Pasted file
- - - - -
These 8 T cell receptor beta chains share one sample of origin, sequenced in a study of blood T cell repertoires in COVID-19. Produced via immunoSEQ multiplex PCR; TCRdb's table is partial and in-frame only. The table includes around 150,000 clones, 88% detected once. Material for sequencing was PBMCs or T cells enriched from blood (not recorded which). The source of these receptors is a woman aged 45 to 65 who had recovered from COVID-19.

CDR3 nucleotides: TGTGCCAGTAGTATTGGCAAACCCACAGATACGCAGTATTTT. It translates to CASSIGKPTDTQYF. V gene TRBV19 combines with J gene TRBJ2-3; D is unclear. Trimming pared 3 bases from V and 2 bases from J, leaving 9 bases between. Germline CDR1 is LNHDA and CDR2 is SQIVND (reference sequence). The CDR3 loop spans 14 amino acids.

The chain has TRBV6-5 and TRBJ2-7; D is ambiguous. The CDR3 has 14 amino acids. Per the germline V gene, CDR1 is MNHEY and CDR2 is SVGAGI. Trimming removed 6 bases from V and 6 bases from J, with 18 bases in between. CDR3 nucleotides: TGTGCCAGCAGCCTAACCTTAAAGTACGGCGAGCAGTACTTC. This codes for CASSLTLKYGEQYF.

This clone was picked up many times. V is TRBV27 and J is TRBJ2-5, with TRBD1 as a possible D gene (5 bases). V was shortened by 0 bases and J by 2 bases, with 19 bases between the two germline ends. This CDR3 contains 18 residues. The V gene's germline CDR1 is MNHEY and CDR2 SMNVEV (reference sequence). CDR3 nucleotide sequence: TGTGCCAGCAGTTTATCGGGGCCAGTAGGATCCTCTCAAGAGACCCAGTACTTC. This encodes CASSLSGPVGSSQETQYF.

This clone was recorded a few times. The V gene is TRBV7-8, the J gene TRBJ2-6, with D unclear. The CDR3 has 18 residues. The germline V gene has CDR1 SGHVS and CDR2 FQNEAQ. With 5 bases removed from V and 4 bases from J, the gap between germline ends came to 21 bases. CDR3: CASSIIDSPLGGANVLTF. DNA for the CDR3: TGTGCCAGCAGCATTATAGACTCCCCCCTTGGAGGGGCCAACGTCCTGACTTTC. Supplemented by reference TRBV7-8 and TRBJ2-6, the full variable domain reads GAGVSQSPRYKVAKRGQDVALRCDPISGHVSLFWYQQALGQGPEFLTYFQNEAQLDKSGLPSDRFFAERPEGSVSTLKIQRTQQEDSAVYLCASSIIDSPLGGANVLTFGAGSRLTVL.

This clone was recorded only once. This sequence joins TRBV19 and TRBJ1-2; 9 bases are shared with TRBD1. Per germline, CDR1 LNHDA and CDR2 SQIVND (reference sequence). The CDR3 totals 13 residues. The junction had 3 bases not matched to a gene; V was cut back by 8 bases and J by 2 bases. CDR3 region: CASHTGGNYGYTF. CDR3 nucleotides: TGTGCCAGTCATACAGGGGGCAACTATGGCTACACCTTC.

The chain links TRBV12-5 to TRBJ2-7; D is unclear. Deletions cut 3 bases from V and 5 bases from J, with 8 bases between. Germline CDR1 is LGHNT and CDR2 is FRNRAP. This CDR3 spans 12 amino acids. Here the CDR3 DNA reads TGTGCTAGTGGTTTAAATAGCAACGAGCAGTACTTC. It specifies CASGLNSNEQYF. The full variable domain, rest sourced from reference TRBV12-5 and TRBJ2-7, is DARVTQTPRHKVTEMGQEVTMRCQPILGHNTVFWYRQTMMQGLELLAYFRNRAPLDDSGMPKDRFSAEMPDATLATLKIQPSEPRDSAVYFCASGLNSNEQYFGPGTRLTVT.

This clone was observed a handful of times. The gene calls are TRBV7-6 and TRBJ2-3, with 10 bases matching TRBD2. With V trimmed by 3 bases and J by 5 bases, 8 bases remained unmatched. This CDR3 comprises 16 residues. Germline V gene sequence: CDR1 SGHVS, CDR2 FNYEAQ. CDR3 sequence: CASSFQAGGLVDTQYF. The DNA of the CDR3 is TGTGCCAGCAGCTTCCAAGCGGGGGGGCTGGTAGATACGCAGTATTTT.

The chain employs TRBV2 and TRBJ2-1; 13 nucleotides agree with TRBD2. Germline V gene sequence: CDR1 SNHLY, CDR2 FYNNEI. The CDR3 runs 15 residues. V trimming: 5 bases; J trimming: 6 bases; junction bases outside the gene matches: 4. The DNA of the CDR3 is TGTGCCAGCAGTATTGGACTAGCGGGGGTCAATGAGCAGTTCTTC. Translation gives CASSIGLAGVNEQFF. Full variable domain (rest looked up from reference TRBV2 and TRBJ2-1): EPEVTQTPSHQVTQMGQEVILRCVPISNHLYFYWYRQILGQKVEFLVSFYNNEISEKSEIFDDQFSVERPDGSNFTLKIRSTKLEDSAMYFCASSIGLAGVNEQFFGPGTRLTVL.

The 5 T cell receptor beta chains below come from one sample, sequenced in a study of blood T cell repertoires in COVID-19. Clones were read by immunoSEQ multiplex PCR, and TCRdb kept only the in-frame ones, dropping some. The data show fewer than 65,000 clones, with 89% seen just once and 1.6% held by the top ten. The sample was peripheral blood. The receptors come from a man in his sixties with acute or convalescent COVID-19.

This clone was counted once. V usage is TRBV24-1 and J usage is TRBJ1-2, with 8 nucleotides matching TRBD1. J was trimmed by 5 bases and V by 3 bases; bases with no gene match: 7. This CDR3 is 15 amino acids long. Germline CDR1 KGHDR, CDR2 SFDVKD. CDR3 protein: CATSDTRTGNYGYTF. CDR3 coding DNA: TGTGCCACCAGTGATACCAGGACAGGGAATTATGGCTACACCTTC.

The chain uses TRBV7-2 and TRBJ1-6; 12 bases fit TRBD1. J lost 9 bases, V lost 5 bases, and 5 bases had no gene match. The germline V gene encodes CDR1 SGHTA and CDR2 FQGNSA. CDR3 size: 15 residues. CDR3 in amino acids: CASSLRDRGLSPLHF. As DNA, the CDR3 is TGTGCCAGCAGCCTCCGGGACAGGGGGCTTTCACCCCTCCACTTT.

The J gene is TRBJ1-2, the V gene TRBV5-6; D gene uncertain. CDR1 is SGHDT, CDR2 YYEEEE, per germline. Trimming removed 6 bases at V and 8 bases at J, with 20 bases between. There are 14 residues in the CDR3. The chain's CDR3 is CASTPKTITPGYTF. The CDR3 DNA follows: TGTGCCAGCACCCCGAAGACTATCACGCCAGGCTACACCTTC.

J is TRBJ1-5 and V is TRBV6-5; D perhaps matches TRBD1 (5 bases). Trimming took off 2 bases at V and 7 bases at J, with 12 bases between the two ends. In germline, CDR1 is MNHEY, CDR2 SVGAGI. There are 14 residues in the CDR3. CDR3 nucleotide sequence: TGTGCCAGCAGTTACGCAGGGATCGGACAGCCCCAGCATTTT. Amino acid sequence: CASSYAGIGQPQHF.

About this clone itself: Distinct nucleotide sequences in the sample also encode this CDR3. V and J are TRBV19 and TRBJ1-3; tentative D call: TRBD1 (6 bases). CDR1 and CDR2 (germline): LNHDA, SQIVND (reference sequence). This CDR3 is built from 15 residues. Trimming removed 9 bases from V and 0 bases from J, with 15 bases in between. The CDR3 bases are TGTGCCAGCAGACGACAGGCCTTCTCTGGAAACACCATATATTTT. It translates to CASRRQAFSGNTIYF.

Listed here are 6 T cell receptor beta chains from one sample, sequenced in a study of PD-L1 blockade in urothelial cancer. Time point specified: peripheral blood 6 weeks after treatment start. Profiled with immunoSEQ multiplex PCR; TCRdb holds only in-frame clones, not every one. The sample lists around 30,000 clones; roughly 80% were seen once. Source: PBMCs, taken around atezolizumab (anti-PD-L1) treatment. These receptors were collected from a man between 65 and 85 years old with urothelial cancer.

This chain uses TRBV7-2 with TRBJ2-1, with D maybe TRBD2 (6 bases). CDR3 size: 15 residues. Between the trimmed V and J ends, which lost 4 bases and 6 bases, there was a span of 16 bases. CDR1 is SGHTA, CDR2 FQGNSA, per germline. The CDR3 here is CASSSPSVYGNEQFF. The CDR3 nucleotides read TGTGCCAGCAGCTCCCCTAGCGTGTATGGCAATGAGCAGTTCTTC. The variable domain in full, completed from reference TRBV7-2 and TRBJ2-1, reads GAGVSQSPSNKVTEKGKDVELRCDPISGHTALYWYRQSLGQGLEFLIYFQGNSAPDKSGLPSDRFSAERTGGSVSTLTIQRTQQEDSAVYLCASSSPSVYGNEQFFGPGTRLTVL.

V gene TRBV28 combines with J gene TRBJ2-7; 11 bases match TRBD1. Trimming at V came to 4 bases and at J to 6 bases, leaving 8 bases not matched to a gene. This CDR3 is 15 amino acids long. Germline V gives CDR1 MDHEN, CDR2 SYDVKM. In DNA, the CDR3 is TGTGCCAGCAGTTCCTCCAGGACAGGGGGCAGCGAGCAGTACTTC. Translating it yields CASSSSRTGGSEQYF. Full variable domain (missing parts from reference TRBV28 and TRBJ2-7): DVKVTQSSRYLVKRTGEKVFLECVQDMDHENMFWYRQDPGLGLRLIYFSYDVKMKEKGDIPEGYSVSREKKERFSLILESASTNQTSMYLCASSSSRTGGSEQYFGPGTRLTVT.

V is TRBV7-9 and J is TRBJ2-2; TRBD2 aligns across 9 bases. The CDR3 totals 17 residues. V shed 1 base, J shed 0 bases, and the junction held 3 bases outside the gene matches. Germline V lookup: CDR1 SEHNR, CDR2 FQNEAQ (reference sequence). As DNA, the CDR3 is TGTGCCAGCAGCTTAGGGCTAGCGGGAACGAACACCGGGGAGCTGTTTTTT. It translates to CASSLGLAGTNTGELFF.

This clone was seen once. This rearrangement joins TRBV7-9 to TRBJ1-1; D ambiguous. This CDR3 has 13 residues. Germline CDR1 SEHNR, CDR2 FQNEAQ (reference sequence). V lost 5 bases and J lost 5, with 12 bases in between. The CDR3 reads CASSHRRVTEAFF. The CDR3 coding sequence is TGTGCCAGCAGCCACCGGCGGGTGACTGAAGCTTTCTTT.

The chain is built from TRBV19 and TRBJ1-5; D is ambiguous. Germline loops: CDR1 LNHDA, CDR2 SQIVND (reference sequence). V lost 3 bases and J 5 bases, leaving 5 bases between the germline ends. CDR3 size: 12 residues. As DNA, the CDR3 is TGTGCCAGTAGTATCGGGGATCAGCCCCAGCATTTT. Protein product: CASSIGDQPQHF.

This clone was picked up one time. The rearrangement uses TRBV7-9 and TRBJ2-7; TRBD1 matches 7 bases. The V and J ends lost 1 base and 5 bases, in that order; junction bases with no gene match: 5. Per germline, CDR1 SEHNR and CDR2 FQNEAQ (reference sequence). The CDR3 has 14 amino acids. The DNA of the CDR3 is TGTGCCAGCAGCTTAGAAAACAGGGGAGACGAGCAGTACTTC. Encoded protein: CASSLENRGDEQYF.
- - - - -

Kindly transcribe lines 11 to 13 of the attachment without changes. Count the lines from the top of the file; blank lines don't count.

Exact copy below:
This clone was counted once. V usage is TRBV24-1 and J usage is TRBJ1-2, with 8 nucleotides matching TRBD1. J was trimmed by 5 bases and V by 3 bases; bases with no gene match: 7. This CDR3 is 15 amino acids long. Germline CDR1 KGHDR, CDR2 SFDVKD. CDR3 protein: CATSDTRTGNYGYTF. CDR3 coding DNA: TGTGCCACCAGTGATACCAGGACAGGGAATTATGGCTACACCTTC.

The chain uses TRBV7-2 and TRBJ1-6; 12 bases fit TRBD1. J lost 9 bases, V lost 5 bases, and 5 bases had no gene match. The germline V gene encodes CDR1 SGHTA and CDR2 FQGNSA. CDR3 size: 15 residues. CDR3 in amino acids: CASSLRDRGLSPLHF. As DNA, the CDR3 is TGTGCCAGCAGCCTCCGGGACAGGGGGCTTTCACCCCTCCACTTT.

The J gene is TRBJ1-2, the V gene TRBV5-6; D gene uncertain. CDR1 is SGHDT, CDR2 YYEEEE, per germline. Trimming removed 6 bases at V and 8 bases at J, with 20 bases between. There are 14 residues in the CDR3. The chain's CDR3 is CASTPKTITPGYTF. The CDR3 DNA follows: TGTGCCAGCACCCCGAAGACTATCACGCCAGGCTACACCTTC.